Brent Clark, a graduate student of sociology, stressed the need for students to support professors who create an inclusive environment at a panel discussing the role of empathy on campus. The panel took place on Wednesday, Nov. 30 in the Hinde Auditorium. (Photo by Rin Carbin)
Brent Clark, a graduate student of sociology, stressed the need for students to support professors who create an inclusive environment at a panel discussing the role of empathy on campus. The panel took place on Wednesday, Nov. 30 in the Hinde Auditorium. (Photo by Rin Carbin)
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Panel asks how to build empathetic, inclusive campus

A panel of Sacramento State students and faculty met on Wednesday in the Hinde Auditorium to discuss how to create a more empathetic and inclusive campus, citing the need for inclusiveness as especially important after statements made by President-elect Donald Trump.

Topics raised by the panel included campus hate crime policies and procedures, diversity in higher education, undocumented students and police militarization.

Panel member Andrea Moore, an assistant professor in the ethnic studies department, addressed issues with Sac State’s handling of hate crime policy and procedures.

“What happens when a hate crime happens on this campus? How do students report it? What’s the protocol? What’s the policy? What’s the punishment?” Moore asked. “(The Clery) report did not address any punishment or even any protocol of what happens after a hate crime happens on campus. So maybe that’s why there’s been nobody (who has) reported a hate crime in 2013 or 2014 or 2015, because the report I’m reading — it doesn’t tell me what happens if a hate crime does occur on campus.”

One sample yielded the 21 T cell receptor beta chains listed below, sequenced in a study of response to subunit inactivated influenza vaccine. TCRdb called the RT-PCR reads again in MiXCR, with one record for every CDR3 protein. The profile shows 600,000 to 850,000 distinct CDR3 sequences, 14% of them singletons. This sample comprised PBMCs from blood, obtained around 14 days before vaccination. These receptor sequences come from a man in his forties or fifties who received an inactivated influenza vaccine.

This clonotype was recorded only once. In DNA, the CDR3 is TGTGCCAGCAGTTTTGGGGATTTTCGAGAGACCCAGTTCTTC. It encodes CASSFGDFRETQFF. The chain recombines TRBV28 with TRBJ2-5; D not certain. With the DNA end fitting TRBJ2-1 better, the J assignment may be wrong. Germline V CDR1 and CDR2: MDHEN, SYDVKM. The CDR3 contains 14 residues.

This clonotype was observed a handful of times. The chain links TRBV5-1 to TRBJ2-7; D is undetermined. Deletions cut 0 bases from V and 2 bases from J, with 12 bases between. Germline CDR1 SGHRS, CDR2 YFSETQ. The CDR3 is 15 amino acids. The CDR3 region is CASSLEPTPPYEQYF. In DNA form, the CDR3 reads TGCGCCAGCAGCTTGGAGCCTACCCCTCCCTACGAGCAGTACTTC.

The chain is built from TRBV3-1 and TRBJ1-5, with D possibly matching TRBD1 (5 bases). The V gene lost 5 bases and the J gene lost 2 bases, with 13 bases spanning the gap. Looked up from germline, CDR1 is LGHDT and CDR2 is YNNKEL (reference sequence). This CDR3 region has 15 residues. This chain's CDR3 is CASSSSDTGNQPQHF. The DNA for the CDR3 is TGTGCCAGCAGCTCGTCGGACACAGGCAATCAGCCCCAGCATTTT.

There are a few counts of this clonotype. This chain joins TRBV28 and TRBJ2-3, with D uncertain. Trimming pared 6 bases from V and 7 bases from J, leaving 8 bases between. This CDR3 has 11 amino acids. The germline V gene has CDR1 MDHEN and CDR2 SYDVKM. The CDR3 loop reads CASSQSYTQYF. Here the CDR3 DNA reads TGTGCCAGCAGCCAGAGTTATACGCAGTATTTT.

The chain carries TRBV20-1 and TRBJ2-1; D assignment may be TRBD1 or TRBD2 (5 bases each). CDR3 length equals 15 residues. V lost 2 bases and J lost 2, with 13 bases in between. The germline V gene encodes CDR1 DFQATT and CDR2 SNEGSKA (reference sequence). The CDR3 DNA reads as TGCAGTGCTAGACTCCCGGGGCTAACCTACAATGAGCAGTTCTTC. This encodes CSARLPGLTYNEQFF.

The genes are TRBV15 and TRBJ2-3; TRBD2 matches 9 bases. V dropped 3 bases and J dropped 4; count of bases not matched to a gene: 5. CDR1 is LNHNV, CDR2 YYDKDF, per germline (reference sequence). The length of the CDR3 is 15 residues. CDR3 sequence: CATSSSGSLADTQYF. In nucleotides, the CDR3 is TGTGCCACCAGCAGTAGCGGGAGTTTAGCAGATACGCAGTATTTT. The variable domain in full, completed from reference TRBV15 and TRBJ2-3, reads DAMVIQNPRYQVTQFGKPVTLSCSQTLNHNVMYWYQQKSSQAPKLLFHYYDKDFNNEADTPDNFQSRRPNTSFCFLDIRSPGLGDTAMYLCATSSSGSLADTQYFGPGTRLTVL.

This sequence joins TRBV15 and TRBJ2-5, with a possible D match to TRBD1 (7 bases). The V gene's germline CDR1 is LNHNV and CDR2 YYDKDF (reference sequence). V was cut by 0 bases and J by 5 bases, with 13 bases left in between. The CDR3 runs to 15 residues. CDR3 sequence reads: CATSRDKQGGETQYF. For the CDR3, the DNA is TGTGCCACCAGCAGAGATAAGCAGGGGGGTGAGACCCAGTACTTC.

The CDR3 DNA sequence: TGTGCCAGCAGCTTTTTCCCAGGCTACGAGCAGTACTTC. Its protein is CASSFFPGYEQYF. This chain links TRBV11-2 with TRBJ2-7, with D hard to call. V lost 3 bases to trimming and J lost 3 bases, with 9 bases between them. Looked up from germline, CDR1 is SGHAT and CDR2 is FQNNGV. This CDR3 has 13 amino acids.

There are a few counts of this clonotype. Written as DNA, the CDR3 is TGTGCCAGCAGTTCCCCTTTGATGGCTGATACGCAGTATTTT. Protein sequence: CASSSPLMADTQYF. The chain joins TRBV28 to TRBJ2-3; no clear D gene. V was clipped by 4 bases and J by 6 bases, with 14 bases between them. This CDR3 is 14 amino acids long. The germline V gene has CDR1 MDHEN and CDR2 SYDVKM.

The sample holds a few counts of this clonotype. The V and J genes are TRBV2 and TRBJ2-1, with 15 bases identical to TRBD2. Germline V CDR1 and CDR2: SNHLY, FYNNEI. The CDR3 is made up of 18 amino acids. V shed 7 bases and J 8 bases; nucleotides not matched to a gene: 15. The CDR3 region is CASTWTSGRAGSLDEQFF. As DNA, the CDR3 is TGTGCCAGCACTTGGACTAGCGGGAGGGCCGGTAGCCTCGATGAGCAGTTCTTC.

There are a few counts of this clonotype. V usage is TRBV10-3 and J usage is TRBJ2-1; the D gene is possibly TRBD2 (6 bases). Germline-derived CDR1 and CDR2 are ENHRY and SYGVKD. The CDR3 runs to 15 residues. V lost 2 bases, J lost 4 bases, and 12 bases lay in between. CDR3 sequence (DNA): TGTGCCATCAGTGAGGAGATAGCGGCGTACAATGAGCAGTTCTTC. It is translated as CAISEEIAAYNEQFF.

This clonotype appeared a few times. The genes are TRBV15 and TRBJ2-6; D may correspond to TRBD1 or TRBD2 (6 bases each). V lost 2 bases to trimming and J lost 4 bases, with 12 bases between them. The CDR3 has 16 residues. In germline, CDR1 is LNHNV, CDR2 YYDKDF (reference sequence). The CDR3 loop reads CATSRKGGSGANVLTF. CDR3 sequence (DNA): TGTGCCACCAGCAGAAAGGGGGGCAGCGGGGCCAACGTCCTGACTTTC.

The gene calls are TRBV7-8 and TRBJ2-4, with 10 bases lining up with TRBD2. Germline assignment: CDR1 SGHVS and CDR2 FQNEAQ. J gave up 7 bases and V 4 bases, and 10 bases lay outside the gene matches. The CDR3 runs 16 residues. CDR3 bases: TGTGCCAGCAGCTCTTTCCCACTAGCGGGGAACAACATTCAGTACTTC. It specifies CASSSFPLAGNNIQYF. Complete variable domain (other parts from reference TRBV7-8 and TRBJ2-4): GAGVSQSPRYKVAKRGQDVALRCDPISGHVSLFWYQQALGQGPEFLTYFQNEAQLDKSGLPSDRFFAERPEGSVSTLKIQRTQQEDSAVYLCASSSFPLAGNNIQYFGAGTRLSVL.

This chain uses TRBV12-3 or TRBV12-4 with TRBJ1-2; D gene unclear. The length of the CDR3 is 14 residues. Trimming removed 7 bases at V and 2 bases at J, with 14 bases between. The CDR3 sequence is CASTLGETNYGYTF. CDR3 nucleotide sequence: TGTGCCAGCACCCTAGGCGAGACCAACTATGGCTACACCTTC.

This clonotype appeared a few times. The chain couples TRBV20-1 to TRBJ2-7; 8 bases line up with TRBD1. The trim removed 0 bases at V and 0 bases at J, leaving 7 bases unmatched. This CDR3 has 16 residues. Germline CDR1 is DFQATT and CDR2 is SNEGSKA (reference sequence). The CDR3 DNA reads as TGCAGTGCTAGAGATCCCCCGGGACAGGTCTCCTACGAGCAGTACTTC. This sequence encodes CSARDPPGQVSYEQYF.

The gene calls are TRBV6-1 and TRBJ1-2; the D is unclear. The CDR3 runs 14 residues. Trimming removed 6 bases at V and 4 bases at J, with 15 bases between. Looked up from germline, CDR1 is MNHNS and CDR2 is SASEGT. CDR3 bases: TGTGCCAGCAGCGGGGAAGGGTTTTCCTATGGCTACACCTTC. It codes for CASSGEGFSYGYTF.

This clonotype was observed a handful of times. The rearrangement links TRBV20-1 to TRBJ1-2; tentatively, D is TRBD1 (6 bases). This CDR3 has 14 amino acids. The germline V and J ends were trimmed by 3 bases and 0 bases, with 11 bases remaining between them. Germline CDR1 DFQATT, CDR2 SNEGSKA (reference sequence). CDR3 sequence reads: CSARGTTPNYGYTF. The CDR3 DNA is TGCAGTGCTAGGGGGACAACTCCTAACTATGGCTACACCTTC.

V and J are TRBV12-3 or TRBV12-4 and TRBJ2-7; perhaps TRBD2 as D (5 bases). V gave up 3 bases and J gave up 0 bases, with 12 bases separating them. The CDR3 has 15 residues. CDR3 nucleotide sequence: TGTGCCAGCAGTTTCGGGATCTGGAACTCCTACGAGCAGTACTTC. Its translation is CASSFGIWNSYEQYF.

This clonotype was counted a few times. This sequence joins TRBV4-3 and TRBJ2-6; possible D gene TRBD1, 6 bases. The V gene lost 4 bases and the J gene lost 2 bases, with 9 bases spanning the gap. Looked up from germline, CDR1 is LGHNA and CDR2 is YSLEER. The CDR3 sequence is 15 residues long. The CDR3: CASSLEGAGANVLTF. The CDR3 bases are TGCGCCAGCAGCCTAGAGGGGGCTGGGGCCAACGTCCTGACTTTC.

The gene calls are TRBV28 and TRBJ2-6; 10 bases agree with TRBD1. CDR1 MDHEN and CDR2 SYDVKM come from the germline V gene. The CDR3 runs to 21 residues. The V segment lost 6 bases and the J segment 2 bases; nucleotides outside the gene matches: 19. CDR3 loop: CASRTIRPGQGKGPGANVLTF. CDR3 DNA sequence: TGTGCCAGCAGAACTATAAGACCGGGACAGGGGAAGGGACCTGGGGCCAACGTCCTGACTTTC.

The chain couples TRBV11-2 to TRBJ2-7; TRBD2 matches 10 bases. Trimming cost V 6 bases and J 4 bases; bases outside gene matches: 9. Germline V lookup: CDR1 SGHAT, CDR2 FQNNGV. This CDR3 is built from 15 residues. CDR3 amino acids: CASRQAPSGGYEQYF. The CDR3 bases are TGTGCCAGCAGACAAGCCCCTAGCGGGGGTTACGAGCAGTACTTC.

The Clery Report is mandated by a 1990 federal law that requires colleges and universities that receive federal financial aid to provide information about crimes that occur on or near campus.

The 2016 Clery report for Sac State stated that no hate crimes were reported in 2013, 2014 and 2015. The report defines hate crimes as crimes that “manifest evidence that the victim was intentionally selected because of the perpetrator’s bias against the victim” because of their race, gender, religion or sexual orientation among other characteristics.

Moore brought up the Office for Equal Opportunity (OEO) as a place for students, faculty and staff to bring “complaints of discrimination, harassment and retaliation.”

However, Tina Jordan, the director of the Peer and Academic Resource Center (PARC) and co-organizer of the event, said that she has heard student complaints “washed away” by the OEO.

“I have had students go to this office before, and sometimes the complaints kind of get washed away, like ‘Oh there wasn’t enough evidence,’ ” Jordan said. “I’ve seen it even for … sexual harassment in the classroom … A lot of students — they tell their story, and it just gets washed away.”

Moore said that she wants clearer practices and policies relating to hate crimes.

Graduate sociology student Brent Clark, who organized the event along with Jordan, talked about empathy in a university setting.

“College can really expand who you know; that’s why college can play such a huge role in the establishment of empathy,” Clark said.

Clark related this to his experiences with inclusiveness and empathy during the Ferguson protests, saying that he was unaware of the plight of African-American women and transgender people.

Clark also urged students to actively voice support for professors who were inclusive.